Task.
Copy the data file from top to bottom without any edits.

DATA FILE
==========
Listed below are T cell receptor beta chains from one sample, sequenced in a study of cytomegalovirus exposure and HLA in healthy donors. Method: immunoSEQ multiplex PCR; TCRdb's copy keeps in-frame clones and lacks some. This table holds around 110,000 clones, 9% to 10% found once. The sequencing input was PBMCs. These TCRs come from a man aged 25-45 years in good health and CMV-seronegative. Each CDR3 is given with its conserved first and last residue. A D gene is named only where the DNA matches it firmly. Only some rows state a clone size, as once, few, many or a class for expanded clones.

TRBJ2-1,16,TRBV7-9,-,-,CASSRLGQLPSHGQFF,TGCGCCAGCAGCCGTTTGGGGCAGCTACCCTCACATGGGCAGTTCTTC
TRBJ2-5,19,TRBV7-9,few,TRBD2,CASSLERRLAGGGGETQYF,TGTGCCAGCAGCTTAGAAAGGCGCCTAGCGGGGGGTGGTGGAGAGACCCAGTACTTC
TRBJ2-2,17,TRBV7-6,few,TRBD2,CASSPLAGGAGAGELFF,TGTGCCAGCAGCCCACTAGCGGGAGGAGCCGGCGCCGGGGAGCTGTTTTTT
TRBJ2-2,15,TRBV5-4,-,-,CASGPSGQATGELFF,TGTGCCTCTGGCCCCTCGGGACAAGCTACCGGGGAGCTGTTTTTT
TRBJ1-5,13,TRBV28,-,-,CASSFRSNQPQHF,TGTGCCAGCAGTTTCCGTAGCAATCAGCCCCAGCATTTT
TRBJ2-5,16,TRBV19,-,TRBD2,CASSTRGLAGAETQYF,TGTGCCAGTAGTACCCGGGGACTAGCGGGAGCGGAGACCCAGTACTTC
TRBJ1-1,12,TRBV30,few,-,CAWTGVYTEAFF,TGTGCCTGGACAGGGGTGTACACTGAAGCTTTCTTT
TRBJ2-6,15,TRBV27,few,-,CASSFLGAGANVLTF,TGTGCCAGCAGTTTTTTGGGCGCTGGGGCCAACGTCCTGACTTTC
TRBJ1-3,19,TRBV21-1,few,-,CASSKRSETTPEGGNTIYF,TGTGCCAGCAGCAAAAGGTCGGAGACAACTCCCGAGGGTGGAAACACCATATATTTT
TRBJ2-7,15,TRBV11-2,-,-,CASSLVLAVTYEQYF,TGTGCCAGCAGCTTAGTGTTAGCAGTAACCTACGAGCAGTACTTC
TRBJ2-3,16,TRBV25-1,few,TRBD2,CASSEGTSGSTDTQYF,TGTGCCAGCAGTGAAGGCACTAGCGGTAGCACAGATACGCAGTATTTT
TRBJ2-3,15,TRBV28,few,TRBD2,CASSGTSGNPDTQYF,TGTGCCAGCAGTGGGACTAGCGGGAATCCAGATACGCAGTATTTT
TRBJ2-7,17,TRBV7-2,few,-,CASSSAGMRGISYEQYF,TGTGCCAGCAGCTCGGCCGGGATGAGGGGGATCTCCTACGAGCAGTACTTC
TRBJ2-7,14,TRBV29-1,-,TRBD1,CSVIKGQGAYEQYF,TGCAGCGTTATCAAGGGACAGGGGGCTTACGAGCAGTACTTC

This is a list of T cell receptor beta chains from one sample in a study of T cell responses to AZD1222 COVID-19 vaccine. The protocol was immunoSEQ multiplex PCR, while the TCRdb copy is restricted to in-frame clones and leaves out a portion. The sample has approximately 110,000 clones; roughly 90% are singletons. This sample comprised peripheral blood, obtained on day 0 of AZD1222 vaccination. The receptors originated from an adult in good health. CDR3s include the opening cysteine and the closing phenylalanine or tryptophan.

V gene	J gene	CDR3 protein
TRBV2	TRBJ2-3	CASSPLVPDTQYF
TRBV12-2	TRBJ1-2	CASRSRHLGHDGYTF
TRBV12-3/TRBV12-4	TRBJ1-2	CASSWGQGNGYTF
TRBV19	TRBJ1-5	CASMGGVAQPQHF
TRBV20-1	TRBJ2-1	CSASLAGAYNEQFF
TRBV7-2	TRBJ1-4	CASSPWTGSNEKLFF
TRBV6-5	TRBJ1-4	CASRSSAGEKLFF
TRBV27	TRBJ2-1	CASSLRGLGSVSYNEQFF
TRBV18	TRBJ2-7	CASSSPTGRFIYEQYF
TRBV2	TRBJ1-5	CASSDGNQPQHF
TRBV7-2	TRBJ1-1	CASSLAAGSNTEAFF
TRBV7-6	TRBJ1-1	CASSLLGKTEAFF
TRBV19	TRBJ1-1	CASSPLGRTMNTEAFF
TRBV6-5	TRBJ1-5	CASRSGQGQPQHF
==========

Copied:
Listed below are T cell receptor beta chains from one sample, sequenced in a study of cytomegalovirus exposure and HLA in healthy donors. Method: immunoSEQ multiplex PCR; TCRdb's copy keeps in-frame clones and lacks some. This table holds around 110,000 clones, 9% to 10% found once. The sequencing input was PBMCs. These TCRs come from a man aged 25-45 years in good health and CMV-seronegative. Each CDR3 is given with its conserved first and last residue. A D gene is named only where the DNA matches it firmly. Only some rows state a clone size, as once, few, many or a class for expanded clones.

TRBJ2-1,16,TRBV7-9,-,-,CASSRLGQLPSHGQFF,TGCGCCAGCAGCCGTTTGGGGCAGCTACCCTCACATGGGCAGTTCTTC
TRBJ2-5,19,TRBV7-9,few,TRBD2,CASSLERRLAGGGGETQYF,TGTGCCAGCAGCTTAGAAAGGCGCCTAGCGGGGGGTGGTGGAGAGACCCAGTACTTC
TRBJ2-2,17,TRBV7-6,few,TRBD2,CASSPLAGGAGAGELFF,TGTGCCAGCAGCCCACTAGCGGGAGGAGCCGGCGCCGGGGAGCTGTTTTTT
TRBJ2-2,15,TRBV5-4,-,-,CASGPSGQATGELFF,TGTGCCTCTGGCCCCTCGGGACAAGCTACCGGGGAGCTGTTTTTT
TRBJ1-5,13,TRBV28,-,-,CASSFRSNQPQHF,TGTGCCAGCAGTTTCCGTAGCAATCAGCCCCAGCATTTT
TRBJ2-5,16,TRBV19,-,TRBD2,CASSTRGLAGAETQYF,TGTGCCAGTAGTACCCGGGGACTAGCGGGAGCGGAGACCCAGTACTTC
TRBJ1-1,12,TRBV30,few,-,CAWTGVYTEAFF,TGTGCCTGGACAGGGGTGTACACTGAAGCTTTCTTT
TRBJ2-6,15,TRBV27,few,-,CASSFLGAGANVLTF,TGTGCCAGCAGTTTTTTGGGCGCTGGGGCCAACGTCCTGACTTTC
TRBJ1-3,19,TRBV21-1,few,-,CASSKRSETTPEGGNTIYF,TGTGCCAGCAGCAAAAGGTCGGAGACAACTCCCGAGGGTGGAAACACCATATATTTT
TRBJ2-7,15,TRBV11-2,-,-,CASSLVLAVTYEQYF,TGTGCCAGCAGCTTAGTGTTAGCAGTAACCTACGAGCAGTACTTC
TRBJ2-3,16,TRBV25-1,few,TRBD2,CASSEGTSGSTDTQYF,TGTGCCAGCAGTGAAGGCACTAGCGGTAGCACAGATACGCAGTATTTT
TRBJ2-3,15,TRBV28,few,TRBD2,CASSGTSGNPDTQYF,TGTGCCAGCAGTGGGACTAGCGGGAATCCAGATACGCAGTATTTT
TRBJ2-7,17,TRBV7-2,few,-,CASSSAGMRGISYEQYF,TGTGCCAGCAGCTCGGCCGGGATGAGGGGGATCTCCTACGAGCAGTACTTC
TRBJ2-7,14,TRBV29-1,-,TRBD1,CSVIKGQGAYEQYF,TGCAGCGTTATCAAGGGACAGGGGGCTTACGAGCAGTACTTC

This is a list of T cell receptor beta chains from one sample in a study of T cell responses to AZD1222 COVID-19 vaccine. The protocol was immunoSEQ multiplex PCR, while the TCRdb copy is restricted to in-frame clones and leaves out a portion. The sample has approximately 110,000 clones; roughly 90% are singletons. This sample comprised peripheral blood, obtained on day 0 of AZD1222 vaccination. The receptors originated from an adult in good health. CDR3s include the opening cysteine and the closing phenylalanine or tryptophan.

V gene	J gene	CDR3 protein
TRBV2	TRBJ2-3	CASSPLVPDTQYF
TRBV12-2	TRBJ1-2	CASRSRHLGHDGYTF
TRBV12-3/TRBV12-4	TRBJ1-2	CASSWGQGNGYTF
TRBV19	TRBJ1-5	CASMGGVAQPQHF
TRBV20-1	TRBJ2-1	CSASLAGAYNEQFF
TRBV7-2	TRBJ1-4	CASSPWTGSNEKLFF
TRBV6-5	TRBJ1-4	CASRSSAGEKLFF
TRBV27	TRBJ2-1	CASSLRGLGSVSYNEQFF
TRBV18	TRBJ2-7	CASSSPTGRFIYEQYF
TRBV2	TRBJ1-5	CASSDGNQPQHF
TRBV7-2	TRBJ1-1	CASSLAAGSNTEAFF
TRBV7-6	TRBJ1-1	CASSLLGKTEAFF
TRBV19	TRBJ1-1	CASSPLGRTMNTEAFF
TRBV6-5	TRBJ1-5	CASRSGQGQPQHF